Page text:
New York Post's Scores

  • Movies
  • TV
For 7,384 reviews, this publication has graded:
  • 43% higher than the average critic
  • 2% same as the average critic
  • 55% lower than the average critic
On average, this publication grades 6.7 points lower than other critics. (0-100 point scale)
Average Movie review score: 56
Highest review score: 100 Shakespeare in Love
Lowest review score: 0 London Has Fallen
Score distribution:
7384 movie reviews
  1. So gorgeously animated and so thoroughly entertaining for all ages that only an ogre would complain it's not quite as fresh as the original.
  2. A triumph of low-budget filmmaking.
    • New York Post
  3. It's the well-wrought details that explain, perhaps better than any earlier film, how an entire country bought into Hitler's genocidal madness.
  4. Gorgeous set pieces thrill the senses, but there is philosophical inquiry as well. "Alien" was, after all, just "Jaws" in space, but Prometheus ponders where evil comes from and how it conquers its makers.
  5. You might be reminded of Jean-Jacques Beineix's 1981 thriller "Diva," which also involves crooked cops and Metro chases. But you need never have seen "Diva" to be captivated by the exhilarating Point Blank.
  6. Julie Christie is simply astounding as a woman slipping into the ravages of Alzheimer's in Sarah Polley's deeply affecting and artfully crafted Away From Her.
  7. A powerful fable about love and addiction that manages to be darkly humorous when it isn't graphic or harrowing in the extreme.
  8. East Is East is "The Full Monty" of 2000, a fresh, funny and poignant film filled with sparkling performances.
    • New York Post
  9. This remarkable new documentary from Raymond De Felitta ("City Island") fruitfully revisits the aftermath of a TV doc that his father, Frank, produced for NBC in 1965.
  10. Williams, who was elected president of ASCAP in 2009, speaks frankly and eloquently about his problems dealing with fame, and his recovery. And more important, he earns our thanks by resolutely refusing to let Kessler turn this into a clichéd documentary.
  11. In the Loop is certainly the smartest and funniest movie inspired by the Iraq war.
  12. Adults will be more than passably entertained by this short, patriotic feature, and kids will be entranced.
  13. Adding goofy uncertainty to shoulders as wide as the East River makes for a disarming hero in one of the spiffiest WWII action yarns ever to march out of Hollywood.
    • 55 Metascore
    • 88 Critic Score
    The entire film is a feast for the eyes that brings to mind the work of Hong Kong ace Wong Kar-Wai.
  14. Nutty Danish provocateur Lars von Trier -- long one of the most annoying filmmakers on the planet -- turns out one of the year's most emotionally resonant art movies.
  15. The filmmaker doesn't speculate about why these men are talking, but he leaves you with an excellent guess.
  16. It's strange enough to be raised by your aunt. For young John Lennon, things get stranger still when he finds himself dating his mother.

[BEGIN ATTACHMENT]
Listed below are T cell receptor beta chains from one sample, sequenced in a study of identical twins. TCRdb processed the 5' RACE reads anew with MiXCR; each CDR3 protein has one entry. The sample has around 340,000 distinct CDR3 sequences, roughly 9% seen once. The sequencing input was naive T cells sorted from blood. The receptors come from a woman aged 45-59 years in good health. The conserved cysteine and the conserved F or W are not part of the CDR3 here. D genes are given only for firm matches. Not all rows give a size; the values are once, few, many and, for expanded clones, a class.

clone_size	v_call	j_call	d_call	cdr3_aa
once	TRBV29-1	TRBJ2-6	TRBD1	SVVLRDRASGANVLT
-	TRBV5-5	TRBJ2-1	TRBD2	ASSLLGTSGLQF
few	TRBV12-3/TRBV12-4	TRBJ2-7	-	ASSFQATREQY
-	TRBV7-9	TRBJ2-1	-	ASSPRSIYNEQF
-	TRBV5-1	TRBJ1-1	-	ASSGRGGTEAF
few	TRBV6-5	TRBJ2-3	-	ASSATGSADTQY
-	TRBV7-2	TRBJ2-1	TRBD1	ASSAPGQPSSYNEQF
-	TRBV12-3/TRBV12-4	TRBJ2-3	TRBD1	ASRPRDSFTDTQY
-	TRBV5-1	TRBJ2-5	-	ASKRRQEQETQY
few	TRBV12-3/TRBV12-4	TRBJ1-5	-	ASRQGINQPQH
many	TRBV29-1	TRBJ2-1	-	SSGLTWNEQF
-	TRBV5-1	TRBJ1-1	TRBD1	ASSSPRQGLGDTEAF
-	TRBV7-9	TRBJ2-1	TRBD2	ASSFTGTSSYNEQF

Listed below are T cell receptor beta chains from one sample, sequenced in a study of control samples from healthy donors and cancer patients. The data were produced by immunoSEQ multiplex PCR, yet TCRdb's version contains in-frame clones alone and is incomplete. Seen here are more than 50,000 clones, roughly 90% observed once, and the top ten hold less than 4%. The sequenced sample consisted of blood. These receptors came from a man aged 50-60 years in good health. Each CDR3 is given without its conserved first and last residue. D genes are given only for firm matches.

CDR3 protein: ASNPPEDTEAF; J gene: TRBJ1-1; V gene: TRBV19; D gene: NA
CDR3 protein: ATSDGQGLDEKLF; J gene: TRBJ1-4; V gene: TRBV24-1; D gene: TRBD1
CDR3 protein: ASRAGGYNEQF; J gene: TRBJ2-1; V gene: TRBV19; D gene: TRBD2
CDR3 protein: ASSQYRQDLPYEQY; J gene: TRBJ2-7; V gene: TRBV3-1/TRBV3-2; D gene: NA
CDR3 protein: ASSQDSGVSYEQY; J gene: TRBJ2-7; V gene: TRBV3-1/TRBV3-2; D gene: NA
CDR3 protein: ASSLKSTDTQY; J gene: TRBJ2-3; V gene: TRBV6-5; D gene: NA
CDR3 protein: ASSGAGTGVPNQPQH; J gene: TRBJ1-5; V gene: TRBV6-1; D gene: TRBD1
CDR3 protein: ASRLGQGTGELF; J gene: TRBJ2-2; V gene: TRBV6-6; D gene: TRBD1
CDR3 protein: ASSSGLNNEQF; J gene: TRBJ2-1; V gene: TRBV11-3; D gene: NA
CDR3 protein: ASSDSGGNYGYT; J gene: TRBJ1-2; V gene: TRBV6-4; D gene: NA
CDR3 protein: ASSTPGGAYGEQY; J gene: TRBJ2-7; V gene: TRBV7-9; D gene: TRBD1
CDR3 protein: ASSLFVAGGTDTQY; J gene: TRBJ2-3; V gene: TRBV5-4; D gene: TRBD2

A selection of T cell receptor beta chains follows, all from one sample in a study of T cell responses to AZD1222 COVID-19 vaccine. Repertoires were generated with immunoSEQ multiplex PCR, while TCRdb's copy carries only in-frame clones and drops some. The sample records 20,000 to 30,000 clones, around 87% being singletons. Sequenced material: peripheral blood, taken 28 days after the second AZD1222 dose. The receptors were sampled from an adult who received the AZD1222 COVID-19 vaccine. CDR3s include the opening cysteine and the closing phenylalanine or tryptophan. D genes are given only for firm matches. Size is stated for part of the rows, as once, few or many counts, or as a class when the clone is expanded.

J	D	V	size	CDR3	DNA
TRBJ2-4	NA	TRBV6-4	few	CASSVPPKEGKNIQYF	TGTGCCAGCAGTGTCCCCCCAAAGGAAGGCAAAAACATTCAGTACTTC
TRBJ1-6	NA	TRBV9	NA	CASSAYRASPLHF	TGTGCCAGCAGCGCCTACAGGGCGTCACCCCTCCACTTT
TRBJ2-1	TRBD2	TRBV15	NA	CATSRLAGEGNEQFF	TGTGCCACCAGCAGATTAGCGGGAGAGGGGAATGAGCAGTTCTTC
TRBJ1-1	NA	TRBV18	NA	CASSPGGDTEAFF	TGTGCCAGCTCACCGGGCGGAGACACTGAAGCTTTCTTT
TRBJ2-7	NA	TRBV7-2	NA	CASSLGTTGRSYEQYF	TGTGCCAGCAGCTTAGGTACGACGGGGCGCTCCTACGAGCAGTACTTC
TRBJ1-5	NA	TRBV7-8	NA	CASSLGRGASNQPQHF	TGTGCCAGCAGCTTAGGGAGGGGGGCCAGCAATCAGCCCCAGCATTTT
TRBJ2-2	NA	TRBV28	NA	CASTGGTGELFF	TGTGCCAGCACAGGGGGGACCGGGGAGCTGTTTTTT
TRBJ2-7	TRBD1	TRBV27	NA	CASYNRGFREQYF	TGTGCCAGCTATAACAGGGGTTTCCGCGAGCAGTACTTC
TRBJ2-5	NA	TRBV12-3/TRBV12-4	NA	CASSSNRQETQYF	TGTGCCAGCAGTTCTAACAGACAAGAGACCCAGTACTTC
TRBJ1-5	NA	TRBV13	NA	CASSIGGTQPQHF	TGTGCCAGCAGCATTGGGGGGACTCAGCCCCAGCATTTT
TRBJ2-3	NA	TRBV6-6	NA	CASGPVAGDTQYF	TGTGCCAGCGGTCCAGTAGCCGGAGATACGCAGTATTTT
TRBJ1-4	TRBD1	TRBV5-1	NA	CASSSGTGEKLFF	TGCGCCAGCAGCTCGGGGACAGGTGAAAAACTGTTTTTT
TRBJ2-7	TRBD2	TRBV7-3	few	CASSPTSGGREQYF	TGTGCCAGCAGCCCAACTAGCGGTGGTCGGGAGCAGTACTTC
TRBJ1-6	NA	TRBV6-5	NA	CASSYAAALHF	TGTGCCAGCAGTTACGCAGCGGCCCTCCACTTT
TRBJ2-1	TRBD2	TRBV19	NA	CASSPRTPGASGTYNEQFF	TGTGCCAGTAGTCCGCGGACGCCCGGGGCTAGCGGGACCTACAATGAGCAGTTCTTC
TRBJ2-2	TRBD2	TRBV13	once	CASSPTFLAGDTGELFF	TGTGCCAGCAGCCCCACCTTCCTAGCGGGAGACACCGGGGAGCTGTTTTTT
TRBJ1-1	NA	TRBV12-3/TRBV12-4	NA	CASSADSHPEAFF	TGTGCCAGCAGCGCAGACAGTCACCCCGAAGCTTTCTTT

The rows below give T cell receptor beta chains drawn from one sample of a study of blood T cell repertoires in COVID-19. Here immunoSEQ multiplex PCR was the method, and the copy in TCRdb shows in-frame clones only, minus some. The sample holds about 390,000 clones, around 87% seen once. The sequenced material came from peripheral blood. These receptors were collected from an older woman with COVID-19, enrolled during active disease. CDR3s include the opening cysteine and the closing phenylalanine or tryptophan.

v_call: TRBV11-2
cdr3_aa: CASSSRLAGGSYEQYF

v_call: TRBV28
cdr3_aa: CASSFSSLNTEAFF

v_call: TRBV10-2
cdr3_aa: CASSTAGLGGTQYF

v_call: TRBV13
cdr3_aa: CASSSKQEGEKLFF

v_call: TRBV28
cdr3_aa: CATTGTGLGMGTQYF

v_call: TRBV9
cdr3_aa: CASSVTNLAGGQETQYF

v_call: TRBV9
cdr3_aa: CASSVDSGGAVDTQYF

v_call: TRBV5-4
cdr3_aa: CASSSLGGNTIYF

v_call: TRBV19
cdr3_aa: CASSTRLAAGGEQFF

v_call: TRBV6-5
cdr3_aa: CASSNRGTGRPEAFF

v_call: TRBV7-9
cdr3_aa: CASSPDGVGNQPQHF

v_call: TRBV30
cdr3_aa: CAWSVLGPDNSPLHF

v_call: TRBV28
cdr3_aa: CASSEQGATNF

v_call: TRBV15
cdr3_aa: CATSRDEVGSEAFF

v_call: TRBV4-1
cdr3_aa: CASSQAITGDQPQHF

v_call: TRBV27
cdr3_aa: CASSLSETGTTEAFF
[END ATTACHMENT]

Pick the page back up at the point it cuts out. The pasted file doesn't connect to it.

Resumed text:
17. Philippe Béziat’s documentary focuses on how Sivadier and his Violetta, the French soprano Natalie Dessay, fuse acting with the music. It’s an incredible view of artists at work.
  18. Gripping, smart and moving, without falling prey to sentimentality, it shows what can be achieved when mainstream filmmakers like Howard and Goldsman are genuinely inspired and determined to be honest.
  19. In place of elaborate sets, clever filmmaking gives the impression of a central London emptied of people and cars, to eerie effect - and this opening reel is nothing short of magnificent.
  20. It’s a small movie, but in his third feature, indie writer-director Chad Hartigan proves he is a major talent, imbuing the interactions with wit and warmth and charm.
  21. Cars leaves the animated competition in the dust, even if it is a tad slower and more predictable than Pixar at full throttle.
  22. An exhilarating, sweeping epic that begs to be seen on the largest possible screen.
    • New York Post
  23. This demanding puzzle is not for the "Chocolat" crowd, but those who stay with it will experience perhaps the most dazzling film released so far this year - even though a second viewing is virtually mandatory.
    • New York Post
  24. I'm not generally a huge fan of movies with two-or three-person casts -- they tend to resemble filmed plays -- but The Business of Strangers is a knockout.
  25. An instant classic.
  26. Pieta is one of Kim’s most complex and mature efforts, melding violence and humor into dark entertainment.
  27. Includes insightful and often hilarious archival interviews with Langlois and dozens of associates, as well as wonderful footage of Langlois.
  28. This movie doesn't get huffy, it gets laughs.
  29. It’s a captivating throwback that promises to lead the genre away from sci-fi flash and trickery. I’d rank it beside “X-Men: Days of Future Past” among the best X-Men entries.

Top Trailers